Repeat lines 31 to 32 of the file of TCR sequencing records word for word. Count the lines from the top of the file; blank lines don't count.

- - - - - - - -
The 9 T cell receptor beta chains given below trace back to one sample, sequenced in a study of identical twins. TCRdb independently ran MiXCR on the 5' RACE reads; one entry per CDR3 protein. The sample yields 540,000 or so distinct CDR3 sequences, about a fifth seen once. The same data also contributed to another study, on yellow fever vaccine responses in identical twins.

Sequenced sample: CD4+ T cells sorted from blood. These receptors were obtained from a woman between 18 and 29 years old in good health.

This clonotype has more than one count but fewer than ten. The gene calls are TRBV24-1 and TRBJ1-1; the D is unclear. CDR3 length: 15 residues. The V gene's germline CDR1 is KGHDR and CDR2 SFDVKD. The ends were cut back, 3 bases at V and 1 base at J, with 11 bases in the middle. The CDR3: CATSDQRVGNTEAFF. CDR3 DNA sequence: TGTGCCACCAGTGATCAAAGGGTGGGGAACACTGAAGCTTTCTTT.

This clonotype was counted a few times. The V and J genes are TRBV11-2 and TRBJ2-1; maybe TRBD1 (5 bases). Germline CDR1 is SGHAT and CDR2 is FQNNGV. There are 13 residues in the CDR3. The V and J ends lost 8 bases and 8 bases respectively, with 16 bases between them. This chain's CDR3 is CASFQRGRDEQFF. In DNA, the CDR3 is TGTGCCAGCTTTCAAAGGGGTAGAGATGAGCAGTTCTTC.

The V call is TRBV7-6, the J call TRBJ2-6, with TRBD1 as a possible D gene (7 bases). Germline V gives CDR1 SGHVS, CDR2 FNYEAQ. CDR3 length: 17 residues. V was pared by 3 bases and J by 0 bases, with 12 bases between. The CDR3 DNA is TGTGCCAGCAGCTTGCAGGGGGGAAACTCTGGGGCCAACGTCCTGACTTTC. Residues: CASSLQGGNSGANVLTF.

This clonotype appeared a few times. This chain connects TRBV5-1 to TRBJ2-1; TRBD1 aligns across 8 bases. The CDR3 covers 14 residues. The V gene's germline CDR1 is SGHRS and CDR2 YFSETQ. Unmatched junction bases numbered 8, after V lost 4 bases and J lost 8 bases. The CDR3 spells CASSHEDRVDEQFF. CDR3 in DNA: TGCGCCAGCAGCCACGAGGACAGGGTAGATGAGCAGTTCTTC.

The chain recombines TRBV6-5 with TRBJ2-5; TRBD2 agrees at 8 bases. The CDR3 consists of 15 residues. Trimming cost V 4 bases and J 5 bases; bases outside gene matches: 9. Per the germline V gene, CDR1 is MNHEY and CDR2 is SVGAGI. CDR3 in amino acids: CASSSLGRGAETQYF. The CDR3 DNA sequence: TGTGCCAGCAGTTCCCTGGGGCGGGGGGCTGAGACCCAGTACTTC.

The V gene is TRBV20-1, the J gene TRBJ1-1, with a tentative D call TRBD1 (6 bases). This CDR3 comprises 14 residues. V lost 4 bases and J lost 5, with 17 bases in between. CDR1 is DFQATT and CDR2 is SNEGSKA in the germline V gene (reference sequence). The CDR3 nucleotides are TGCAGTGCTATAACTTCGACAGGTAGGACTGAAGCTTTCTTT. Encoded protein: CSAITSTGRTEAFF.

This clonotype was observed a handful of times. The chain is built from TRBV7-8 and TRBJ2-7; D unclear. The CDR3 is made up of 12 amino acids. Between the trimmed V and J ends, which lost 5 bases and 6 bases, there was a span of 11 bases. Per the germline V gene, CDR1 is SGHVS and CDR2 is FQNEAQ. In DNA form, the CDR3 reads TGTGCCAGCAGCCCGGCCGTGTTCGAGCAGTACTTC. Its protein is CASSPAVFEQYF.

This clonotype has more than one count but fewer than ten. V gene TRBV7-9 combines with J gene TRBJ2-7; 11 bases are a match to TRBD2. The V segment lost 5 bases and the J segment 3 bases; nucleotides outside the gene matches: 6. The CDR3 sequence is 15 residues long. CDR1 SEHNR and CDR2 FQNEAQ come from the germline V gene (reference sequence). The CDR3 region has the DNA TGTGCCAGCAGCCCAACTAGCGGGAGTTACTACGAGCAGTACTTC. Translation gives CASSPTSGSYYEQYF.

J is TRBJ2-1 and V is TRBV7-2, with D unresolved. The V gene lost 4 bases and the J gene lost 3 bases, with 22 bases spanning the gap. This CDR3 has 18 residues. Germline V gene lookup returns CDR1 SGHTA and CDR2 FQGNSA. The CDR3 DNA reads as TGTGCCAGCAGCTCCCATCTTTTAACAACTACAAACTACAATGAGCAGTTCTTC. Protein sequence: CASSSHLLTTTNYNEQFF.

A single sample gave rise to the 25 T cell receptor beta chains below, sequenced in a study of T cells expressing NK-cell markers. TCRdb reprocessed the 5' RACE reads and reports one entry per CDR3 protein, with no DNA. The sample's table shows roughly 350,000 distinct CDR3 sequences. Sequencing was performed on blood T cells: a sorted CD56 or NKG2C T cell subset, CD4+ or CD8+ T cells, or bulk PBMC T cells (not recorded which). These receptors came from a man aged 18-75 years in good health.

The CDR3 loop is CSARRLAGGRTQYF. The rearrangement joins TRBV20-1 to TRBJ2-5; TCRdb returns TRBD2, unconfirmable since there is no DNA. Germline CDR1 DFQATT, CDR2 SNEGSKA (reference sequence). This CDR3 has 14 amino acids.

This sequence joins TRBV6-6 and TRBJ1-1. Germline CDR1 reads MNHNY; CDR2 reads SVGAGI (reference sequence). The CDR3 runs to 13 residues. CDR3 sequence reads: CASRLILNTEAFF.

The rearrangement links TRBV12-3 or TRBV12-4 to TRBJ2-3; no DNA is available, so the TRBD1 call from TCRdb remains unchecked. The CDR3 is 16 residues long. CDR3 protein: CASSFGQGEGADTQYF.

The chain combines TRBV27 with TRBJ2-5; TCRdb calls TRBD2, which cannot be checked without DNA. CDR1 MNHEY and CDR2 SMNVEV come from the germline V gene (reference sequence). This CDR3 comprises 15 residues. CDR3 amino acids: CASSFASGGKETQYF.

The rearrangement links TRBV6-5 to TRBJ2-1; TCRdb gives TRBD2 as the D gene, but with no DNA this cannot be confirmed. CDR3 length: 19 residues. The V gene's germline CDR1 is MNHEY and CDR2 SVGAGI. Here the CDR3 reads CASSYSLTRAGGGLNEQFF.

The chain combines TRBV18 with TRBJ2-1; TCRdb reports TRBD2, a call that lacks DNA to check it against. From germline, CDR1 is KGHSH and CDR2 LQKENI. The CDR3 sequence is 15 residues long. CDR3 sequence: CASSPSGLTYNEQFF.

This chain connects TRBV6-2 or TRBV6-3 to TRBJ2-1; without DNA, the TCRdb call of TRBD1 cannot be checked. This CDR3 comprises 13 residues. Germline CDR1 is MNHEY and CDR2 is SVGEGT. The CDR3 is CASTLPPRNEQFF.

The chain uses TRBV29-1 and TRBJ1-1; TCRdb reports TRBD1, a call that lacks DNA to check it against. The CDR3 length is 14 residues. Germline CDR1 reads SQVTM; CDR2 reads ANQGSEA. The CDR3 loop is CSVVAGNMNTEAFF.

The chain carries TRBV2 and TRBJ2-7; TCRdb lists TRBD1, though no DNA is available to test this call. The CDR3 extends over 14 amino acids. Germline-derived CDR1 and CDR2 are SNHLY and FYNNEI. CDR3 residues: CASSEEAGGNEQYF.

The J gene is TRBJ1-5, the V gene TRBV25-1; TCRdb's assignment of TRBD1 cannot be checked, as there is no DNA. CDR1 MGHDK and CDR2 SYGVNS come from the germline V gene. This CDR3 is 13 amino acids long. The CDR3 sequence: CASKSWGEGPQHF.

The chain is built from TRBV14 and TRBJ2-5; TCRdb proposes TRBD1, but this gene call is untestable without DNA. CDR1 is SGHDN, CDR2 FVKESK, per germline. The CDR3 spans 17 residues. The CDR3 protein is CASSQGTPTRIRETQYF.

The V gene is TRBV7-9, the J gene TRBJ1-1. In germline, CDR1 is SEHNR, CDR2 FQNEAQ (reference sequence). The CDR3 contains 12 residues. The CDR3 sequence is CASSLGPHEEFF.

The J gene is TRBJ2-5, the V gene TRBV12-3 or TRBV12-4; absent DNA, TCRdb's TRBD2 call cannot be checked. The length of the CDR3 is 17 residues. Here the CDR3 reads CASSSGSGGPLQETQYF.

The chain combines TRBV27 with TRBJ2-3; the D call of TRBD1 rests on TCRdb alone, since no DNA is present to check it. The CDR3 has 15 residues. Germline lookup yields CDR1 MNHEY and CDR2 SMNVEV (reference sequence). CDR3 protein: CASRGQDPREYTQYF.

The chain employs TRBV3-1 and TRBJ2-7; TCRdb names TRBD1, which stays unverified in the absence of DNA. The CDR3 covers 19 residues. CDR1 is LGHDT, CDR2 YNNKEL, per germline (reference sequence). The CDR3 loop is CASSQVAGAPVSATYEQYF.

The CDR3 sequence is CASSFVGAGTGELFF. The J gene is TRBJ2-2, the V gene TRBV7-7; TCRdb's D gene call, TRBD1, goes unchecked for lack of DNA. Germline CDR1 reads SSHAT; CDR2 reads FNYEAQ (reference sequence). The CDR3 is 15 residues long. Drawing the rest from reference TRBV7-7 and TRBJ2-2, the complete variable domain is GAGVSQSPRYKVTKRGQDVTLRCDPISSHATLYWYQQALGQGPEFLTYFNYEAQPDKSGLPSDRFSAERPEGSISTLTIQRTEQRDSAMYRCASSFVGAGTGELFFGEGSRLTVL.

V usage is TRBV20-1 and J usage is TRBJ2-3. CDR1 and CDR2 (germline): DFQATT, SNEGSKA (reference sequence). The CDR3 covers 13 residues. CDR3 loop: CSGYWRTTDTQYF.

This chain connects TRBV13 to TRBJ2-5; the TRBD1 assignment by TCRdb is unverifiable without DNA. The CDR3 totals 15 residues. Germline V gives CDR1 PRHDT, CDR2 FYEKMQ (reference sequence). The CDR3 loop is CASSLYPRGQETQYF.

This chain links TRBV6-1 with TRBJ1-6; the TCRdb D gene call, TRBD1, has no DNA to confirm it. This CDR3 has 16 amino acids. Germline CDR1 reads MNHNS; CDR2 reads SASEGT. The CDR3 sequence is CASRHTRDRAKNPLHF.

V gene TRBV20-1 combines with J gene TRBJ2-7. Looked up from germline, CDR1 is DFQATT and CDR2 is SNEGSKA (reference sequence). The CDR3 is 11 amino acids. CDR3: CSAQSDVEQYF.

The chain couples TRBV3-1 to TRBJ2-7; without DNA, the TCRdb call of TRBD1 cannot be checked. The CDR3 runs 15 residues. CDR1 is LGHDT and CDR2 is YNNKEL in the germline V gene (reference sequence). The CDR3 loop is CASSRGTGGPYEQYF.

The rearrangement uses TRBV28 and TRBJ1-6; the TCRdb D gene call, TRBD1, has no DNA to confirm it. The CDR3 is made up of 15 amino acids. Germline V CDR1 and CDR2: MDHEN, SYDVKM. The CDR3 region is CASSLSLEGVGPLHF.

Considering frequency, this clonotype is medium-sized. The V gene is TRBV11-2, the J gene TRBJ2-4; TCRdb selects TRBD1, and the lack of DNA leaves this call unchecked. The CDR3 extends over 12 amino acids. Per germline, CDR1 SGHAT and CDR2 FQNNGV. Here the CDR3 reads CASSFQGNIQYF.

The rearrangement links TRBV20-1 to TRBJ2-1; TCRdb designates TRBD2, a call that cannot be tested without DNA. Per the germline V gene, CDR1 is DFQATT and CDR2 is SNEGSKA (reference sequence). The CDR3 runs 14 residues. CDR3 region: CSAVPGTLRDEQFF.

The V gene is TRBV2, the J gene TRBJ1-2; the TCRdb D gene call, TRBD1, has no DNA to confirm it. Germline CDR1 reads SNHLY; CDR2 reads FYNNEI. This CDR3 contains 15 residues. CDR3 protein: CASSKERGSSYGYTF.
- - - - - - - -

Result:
This chain links TRBV6-1 with TRBJ1-6; the TCRdb D gene call, TRBD1, has no DNA to confirm it. This CDR3 has 16 amino acids. Germline CDR1 reads MNHNS; CDR2 reads SASEGT. The CDR3 sequence is CASRHTRDRAKNPLHF.

V gene TRBV20-1 combines with J gene TRBJ2-7. Looked up from germline, CDR1 is DFQATT and CDR2 is SNEGSKA (reference sequence). The CDR3 is 11 amino acids. CDR3: CSAQSDVEQYF.